Their fellow conspirators included Marianos Argyros, the protospatharios Basil Peteinos, Manuel Kourtikes, the strategos Diogenes, Clado, and Philip. Kedrenos, however, considers Peteinos to have served as an agent of Constantine VII among the conspirators. On 20 December 944, the conspirators set their plans in motion. The two brothers smuggled their supporters in the Great Palace of Constantinople during the midday break in palace activities. They then led their men into the chamber of Romanos I, where they easily captured the "ill old man". They were able to transport him to the nearest harbour and from there to Prote, one of the Princes' Islands and a popular place of exile. There, Romanos agreed to take monastic vows and retire from the throne.
Having managed to quietly depose their father, the brothers now had to deal with Constantine VII. Unfortunately for them, rumours soon spread around Constantinople, to the effect that, following Romanos's deposition, Constantine VII's life was in danger. Before long, crowds gathered before the palace, demanding to see their emperor in person. The contemporary Lombard historian Liutprand of Cremona notes that the ambassadors and envoys from Amalfi, Gaeta, Rome, and Provence present in the capital also supported Constantine VII. Stephen and his brother had to succumb to the inevitable, recognizing their brother-in-law as the senior emperor.
The new triumvirate lasted for about 40 days. The three emperors soon appointed new leaders for the military services. Bardas Phokas the Elder was appointed as the new Domestic of the Schools, and Constantine Gongyles as head of the Byzantine navy. Stephen and his brother managed to reward their fellow conspirators. Peteinos became patrikios and Great Hetaeriarch, Argyros was appointed Count of the Stable, Kourtikes a patrikios and droungarios of the Watch.
On 26 January 945, however, at the urging of their sister, the Augusta Helena, another coup removed the two Lekapenoi from power under the accusation that they attempted to poison Constantine VII, and restored the sole imperial authority to the latter.
Exile and death
Initially, the two brothers were sent to Prote. The Byzantine chroniclers have their father welcoming them by quoting a passage from the Book of Isaiah, specifically Chapter 1.2: "Hear, O heavens, and give ear, O earth; for Jehovah hath spoken: I have nourished and brought up children, and they have rebelled against me." Liutprand of Cremona, however, gives a slightly different account, having Romanos I receive his sons with bitter sarcasm, thanking them for not neglecting him and begging them to excuse the monks for their ignorance on how to properly receive emperors.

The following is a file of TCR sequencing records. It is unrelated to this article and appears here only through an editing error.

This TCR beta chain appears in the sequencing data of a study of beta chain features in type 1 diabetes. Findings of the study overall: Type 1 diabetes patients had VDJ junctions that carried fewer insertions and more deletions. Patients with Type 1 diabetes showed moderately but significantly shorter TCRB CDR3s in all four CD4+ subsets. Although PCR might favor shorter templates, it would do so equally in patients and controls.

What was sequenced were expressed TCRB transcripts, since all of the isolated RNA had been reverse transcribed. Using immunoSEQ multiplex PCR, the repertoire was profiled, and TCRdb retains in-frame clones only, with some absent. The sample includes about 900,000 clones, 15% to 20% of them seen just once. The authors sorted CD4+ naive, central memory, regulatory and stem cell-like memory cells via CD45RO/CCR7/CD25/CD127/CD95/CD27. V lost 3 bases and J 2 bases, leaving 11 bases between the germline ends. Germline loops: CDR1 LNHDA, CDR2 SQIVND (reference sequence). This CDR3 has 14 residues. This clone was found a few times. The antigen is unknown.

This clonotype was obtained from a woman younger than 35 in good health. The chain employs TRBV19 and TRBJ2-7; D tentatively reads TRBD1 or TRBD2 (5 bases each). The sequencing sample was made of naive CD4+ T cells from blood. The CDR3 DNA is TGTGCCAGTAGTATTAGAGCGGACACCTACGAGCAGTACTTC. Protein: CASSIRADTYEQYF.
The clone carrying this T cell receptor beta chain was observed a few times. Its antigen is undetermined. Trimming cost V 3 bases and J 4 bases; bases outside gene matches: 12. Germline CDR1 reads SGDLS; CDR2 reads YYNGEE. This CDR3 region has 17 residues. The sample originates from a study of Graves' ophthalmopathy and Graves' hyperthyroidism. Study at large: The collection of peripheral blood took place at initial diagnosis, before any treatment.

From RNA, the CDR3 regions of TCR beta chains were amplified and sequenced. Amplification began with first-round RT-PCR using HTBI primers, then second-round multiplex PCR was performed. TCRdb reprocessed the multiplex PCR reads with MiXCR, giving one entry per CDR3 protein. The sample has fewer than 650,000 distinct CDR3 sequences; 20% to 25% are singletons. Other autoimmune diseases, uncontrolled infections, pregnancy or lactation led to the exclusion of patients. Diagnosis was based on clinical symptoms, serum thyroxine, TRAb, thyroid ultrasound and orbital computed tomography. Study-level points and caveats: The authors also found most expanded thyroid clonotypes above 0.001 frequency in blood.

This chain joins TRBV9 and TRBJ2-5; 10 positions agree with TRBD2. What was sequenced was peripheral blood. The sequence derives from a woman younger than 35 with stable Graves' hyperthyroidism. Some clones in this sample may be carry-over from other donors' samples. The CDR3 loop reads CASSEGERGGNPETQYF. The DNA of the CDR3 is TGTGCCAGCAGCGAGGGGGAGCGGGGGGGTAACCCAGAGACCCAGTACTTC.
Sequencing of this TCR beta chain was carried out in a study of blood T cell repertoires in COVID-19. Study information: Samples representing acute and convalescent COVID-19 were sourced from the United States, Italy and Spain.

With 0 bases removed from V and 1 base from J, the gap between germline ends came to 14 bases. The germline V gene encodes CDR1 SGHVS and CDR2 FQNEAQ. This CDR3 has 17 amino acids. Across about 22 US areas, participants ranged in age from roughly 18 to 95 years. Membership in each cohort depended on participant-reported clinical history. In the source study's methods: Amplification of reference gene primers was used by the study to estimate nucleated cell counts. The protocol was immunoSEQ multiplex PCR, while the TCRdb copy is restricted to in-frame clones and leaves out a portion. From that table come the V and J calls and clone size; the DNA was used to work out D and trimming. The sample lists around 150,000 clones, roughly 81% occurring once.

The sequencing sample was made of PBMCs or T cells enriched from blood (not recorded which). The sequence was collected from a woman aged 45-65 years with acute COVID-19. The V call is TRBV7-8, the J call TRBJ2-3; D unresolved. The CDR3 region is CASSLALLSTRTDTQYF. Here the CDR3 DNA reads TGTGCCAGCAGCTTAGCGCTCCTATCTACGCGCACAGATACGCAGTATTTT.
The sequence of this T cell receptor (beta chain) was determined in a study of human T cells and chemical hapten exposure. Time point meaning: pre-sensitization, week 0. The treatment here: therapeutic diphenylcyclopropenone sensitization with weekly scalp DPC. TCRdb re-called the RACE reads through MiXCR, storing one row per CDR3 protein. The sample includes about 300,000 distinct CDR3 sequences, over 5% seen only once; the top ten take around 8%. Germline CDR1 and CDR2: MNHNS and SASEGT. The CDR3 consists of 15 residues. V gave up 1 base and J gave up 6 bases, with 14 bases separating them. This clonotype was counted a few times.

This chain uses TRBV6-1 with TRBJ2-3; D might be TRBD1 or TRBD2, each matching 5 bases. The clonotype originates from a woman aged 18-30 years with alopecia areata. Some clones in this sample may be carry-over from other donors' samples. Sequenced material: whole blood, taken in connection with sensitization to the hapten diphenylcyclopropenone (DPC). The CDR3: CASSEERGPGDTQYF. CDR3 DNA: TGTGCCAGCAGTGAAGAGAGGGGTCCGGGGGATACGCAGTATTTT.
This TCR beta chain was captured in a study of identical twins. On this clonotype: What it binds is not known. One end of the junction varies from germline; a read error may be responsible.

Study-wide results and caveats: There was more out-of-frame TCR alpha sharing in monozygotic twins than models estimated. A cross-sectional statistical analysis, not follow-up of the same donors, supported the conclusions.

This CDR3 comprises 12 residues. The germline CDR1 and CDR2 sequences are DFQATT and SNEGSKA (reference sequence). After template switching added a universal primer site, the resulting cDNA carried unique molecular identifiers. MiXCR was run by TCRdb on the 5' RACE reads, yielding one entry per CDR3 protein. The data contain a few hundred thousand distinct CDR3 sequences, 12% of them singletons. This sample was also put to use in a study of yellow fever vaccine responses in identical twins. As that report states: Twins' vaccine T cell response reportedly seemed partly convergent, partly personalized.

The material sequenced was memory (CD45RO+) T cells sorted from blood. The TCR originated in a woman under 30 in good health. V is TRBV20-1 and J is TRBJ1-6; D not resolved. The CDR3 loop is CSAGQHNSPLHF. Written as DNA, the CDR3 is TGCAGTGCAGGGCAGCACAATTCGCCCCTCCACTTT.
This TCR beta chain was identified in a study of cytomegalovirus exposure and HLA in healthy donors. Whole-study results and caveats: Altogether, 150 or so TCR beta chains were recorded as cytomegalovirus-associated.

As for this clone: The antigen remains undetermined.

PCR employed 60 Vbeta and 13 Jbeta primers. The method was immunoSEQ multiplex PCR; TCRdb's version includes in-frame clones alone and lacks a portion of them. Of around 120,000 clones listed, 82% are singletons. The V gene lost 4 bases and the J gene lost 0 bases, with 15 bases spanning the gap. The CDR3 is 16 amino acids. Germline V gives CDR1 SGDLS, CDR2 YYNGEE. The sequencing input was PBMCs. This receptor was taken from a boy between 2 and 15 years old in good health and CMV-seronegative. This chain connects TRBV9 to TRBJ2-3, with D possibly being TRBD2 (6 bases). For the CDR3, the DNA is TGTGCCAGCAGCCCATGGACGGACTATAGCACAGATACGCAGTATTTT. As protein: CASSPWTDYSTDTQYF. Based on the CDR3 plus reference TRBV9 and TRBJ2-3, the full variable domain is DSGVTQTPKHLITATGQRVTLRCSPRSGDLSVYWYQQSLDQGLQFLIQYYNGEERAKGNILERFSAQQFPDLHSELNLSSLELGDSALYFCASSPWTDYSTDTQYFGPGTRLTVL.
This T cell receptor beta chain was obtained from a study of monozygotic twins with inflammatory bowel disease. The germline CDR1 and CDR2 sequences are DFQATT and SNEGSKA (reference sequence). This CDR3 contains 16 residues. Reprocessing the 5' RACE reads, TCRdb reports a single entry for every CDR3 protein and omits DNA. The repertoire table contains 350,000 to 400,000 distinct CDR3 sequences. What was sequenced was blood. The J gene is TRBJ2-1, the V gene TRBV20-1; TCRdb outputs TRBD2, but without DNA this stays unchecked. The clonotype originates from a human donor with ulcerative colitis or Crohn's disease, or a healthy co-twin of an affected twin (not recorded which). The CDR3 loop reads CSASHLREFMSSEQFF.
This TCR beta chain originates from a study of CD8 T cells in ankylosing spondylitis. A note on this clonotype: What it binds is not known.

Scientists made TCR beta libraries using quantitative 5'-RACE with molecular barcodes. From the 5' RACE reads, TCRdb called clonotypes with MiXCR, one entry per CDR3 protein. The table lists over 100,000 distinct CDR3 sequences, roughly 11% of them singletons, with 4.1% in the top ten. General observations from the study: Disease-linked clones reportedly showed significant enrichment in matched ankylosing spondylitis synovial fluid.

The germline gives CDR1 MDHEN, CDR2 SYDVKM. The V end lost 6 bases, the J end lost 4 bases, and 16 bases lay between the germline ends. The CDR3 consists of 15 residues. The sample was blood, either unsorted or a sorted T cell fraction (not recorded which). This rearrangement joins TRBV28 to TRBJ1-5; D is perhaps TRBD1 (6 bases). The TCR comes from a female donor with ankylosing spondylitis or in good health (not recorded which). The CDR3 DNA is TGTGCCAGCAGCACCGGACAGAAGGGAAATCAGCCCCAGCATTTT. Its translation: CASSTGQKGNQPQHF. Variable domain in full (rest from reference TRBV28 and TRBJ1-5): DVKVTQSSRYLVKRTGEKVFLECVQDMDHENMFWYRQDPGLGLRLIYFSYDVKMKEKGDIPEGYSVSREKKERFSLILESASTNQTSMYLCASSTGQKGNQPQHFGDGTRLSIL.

Constantine was soon transported to Tenedos, and then to Samothrace. He was ultimately killed while attempting to escape the island. The exact date is unknown, but since Theophanes Continuatus claims that the exiled Romanos I saw a nightmare featuring his son's descent to Hell at the time of Constantine's death, it can be placed between 946 and Romanos's own death in 948.
- Kazhdan 1991, p. 1204.
- Cawley 2011, Romanos Lekapenos.
- Runciman 1988, pp. 59–62.
- Kazhdan 1991, p. 1806.
- Runciman 1988, pp. 64–67.
- Runciman 1988, pp. 78–79.
- Cawley 2011, Konstantinos Lekapenos.
- Charanis 1963, Chapter II, p. 43: "Another, this one certainly an Armenian, was Adrian the patrician. Adrian must have been a person of some importance, for Romanus Lecapenus married his son Constantine to his daughter."
- Runciman 1988, p. 78.
- Runciman 1988, p. 234.
- Runciman 1988, pp. 230–231; Treadgold 1997, pp. 484–485.
- Runciman 1988, p. 146.
- Treadgold 1997, p. 485.
- Runciman 1988, pp. 231–232.
- Runciman 1988, p. 232.
- Runciman 1988, pp. 232–233.
- Runciman 1988, p. 233.
- Treadgold 1997, p. 486.
- American Standard Version (1901), Book of Isaiah.
- Runciman 1988, pp. 234–235.
- Cawley, Charles (14 February 2011). "Medieval Lands Project: Byzantium 395–1057". Foundation for Medieval Genealogy. Retrieved 20 February 2012.<templatestyles src="Module:Citation/CS1/styles.css"></templatestyles>
- Charanis, Peter (1963). The Armenians in the Byzantine Empire. Lisbon, Portugal: Fundação Calouste Gulbenkian.<templatestyles src="Module:Citation/CS1/styles.css"></templatestyles>
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- Runciman, Steven (1988) . The Emperor Romanus Lecapenus and His Reign: A Study of Tenth-Century Byzantium. Cambridge, United Kingdom: Cambridge University Press. ISBN 0-521-35722-5.<templatestyles src="Module:Citation/CS1/styles.css"></templatestyles>
- Treadgold, Warren (1997). A History of the Byzantine State and Society. Stanford, California: Stanford University Press. ISBN 0-8047-2630-2.<templatestyles src="Module:Citation/CS1/styles.css"></templatestyles>